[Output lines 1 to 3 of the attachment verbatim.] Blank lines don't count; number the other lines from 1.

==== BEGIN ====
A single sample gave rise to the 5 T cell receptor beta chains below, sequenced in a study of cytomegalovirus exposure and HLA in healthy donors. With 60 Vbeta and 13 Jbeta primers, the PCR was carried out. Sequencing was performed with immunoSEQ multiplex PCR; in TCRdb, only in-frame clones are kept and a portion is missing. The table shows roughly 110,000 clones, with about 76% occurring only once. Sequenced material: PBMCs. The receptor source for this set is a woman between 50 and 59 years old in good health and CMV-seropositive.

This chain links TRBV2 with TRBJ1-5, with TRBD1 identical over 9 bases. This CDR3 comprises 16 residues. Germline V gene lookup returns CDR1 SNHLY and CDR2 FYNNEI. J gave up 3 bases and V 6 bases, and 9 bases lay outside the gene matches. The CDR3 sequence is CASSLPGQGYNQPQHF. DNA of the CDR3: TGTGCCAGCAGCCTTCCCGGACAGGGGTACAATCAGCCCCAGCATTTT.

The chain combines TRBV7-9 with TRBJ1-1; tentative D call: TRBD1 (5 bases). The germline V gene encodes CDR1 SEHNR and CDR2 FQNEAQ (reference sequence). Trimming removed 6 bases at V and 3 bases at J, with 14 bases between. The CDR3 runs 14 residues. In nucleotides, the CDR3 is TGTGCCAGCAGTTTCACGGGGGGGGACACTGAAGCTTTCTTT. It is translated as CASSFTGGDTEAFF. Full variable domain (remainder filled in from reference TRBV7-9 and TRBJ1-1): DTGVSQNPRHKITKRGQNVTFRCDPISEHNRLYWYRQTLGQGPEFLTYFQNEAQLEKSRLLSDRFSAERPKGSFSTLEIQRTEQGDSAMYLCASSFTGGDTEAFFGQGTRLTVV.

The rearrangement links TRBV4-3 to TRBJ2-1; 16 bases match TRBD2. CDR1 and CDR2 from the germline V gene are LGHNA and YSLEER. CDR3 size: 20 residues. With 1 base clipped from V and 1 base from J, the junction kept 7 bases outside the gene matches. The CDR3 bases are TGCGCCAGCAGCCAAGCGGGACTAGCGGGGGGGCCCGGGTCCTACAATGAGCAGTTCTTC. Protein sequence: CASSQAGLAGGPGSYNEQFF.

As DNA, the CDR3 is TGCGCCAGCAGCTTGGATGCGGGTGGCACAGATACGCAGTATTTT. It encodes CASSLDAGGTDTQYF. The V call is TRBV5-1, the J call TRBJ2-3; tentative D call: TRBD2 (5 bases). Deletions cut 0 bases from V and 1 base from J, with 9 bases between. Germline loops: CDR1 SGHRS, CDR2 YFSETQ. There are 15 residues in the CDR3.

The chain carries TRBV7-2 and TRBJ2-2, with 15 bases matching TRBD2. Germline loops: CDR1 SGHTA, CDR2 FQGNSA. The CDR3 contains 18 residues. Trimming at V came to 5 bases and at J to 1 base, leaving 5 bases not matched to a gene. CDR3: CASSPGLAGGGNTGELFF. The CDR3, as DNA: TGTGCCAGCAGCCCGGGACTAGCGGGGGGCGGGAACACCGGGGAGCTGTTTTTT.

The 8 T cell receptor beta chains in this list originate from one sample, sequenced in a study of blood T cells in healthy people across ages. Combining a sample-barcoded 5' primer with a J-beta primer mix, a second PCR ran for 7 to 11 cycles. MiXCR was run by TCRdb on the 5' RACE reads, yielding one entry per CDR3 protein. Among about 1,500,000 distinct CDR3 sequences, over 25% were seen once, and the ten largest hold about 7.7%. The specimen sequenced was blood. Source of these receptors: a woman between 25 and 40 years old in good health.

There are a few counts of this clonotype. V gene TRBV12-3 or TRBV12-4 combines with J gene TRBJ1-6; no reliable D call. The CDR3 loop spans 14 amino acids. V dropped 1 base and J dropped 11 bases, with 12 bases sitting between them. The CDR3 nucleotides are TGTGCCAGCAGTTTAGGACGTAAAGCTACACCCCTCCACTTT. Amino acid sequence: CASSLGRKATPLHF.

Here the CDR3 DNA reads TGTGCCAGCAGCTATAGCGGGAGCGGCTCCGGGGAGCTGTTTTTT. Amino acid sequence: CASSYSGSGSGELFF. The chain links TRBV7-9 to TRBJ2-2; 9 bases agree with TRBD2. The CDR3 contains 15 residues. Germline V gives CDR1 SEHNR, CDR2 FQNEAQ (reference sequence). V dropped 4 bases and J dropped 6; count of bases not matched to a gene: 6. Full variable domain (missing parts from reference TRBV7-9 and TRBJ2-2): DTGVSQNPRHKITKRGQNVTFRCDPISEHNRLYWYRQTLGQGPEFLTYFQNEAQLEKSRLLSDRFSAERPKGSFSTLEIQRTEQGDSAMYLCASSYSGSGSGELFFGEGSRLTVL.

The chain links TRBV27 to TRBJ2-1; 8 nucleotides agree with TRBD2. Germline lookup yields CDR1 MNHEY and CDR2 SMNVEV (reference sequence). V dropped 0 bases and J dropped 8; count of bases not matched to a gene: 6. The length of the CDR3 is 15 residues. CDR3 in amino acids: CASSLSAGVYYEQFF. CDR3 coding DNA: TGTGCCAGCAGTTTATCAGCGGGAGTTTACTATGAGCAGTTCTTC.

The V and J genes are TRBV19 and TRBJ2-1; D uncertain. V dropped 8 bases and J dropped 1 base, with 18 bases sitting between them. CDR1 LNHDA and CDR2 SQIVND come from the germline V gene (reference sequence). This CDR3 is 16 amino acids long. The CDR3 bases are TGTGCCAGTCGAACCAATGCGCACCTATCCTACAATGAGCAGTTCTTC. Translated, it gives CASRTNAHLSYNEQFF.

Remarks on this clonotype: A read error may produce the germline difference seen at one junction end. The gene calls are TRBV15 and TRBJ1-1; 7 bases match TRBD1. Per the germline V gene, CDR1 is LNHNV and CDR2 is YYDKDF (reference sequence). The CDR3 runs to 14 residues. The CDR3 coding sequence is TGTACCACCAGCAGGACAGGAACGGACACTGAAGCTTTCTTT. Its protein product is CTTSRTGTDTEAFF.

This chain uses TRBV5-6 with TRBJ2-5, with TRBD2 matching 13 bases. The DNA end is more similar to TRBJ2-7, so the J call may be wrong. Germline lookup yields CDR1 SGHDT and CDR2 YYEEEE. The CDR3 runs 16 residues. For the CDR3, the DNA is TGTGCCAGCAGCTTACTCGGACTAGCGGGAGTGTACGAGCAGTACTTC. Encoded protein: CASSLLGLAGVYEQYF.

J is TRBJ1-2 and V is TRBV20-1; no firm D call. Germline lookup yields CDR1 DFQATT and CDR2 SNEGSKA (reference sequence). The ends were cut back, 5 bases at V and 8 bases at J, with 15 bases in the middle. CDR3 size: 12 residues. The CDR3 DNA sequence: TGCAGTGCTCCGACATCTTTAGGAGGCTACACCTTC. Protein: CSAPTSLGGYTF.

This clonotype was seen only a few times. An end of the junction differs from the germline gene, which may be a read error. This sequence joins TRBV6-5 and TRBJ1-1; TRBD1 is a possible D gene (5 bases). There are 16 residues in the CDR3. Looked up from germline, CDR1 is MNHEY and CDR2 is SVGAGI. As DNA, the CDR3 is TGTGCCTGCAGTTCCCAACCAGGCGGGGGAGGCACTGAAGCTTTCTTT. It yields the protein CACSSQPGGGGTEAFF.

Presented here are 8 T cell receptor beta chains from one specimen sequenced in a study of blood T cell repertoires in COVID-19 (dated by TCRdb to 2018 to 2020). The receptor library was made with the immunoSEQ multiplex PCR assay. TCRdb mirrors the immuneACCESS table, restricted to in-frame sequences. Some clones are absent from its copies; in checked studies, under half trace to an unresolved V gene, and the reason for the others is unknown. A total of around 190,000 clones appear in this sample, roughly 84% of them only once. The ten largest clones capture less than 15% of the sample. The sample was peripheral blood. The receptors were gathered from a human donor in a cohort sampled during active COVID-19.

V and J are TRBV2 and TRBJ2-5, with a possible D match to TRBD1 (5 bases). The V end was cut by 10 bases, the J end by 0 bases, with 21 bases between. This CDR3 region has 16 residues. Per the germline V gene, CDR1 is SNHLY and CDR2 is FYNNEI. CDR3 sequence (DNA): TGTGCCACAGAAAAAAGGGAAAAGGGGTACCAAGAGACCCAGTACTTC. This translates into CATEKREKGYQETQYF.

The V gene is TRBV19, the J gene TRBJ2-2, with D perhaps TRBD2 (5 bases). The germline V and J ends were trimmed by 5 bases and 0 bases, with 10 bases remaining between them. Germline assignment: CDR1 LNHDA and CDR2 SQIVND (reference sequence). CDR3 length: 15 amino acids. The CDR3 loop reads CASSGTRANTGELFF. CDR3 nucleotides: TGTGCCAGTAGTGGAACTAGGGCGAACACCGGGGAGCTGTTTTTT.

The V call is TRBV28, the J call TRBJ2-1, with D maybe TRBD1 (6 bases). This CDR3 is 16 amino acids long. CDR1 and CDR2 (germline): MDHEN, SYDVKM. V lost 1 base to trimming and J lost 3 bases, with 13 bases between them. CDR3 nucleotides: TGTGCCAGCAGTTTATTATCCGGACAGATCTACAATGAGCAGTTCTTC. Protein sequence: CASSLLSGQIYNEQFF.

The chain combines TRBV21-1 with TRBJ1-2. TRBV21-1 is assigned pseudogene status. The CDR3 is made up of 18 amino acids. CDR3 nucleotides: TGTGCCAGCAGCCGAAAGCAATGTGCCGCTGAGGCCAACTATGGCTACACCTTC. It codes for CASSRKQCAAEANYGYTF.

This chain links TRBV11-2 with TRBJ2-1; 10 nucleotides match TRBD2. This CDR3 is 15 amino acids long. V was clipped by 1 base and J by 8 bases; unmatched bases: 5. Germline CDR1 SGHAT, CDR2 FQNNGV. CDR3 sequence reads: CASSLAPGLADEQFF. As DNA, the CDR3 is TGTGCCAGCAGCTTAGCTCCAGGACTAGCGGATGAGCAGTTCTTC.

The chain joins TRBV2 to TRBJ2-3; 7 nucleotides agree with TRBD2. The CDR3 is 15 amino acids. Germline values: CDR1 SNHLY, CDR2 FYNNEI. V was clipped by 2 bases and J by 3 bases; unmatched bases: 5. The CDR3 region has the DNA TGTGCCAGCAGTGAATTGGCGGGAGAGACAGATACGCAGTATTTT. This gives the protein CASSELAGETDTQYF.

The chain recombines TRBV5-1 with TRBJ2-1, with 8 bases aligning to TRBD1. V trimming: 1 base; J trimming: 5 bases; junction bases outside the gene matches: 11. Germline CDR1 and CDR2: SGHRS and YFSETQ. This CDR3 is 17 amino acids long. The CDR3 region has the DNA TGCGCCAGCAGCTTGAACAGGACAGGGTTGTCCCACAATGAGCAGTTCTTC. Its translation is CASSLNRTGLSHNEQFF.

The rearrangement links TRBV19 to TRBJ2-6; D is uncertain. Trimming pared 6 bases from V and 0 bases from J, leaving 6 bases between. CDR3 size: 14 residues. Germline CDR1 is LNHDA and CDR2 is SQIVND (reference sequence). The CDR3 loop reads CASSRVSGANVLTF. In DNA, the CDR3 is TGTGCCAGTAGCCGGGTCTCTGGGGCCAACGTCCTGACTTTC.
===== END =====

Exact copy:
A single sample gave rise to the 5 T cell receptor beta chains below, sequenced in a study of cytomegalovirus exposure and HLA in healthy donors. With 60 Vbeta and 13 Jbeta primers, the PCR was carried out. Sequencing was performed with immunoSEQ multiplex PCR; in TCRdb, only in-frame clones are kept and a portion is missing. The table shows roughly 110,000 clones, with about 76% occurring only once. Sequenced material: PBMCs. The receptor source for this set is a woman between 50 and 59 years old in good health and CMV-seropositive.

This chain links TRBV2 with TRBJ1-5, with TRBD1 identical over 9 bases. This CDR3 comprises 16 residues. Germline V gene lookup returns CDR1 SNHLY and CDR2 FYNNEI. J gave up 3 bases and V 6 bases, and 9 bases lay outside the gene matches. The CDR3 sequence is CASSLPGQGYNQPQHF. DNA of the CDR3: TGTGCCAGCAGCCTTCCCGGACAGGGGTACAATCAGCCCCAGCATTTT.

The chain combines TRBV7-9 with TRBJ1-1; tentative D call: TRBD1 (5 bases). The germline V gene encodes CDR1 SEHNR and CDR2 FQNEAQ (reference sequence). Trimming removed 6 bases at V and 3 bases at J, with 14 bases between. The CDR3 runs 14 residues. In nucleotides, the CDR3 is TGTGCCAGCAGTTTCACGGGGGGGGACACTGAAGCTTTCTTT. It is translated as CASSFTGGDTEAFF. Full variable domain (remainder filled in from reference TRBV7-9 and TRBJ1-1): DTGVSQNPRHKITKRGQNVTFRCDPISEHNRLYWYRQTLGQGPEFLTYFQNEAQLEKSRLLSDRFSAERPKGSFSTLEIQRTEQGDSAMYLCASSFTGGDTEAFFGQGTRLTVV.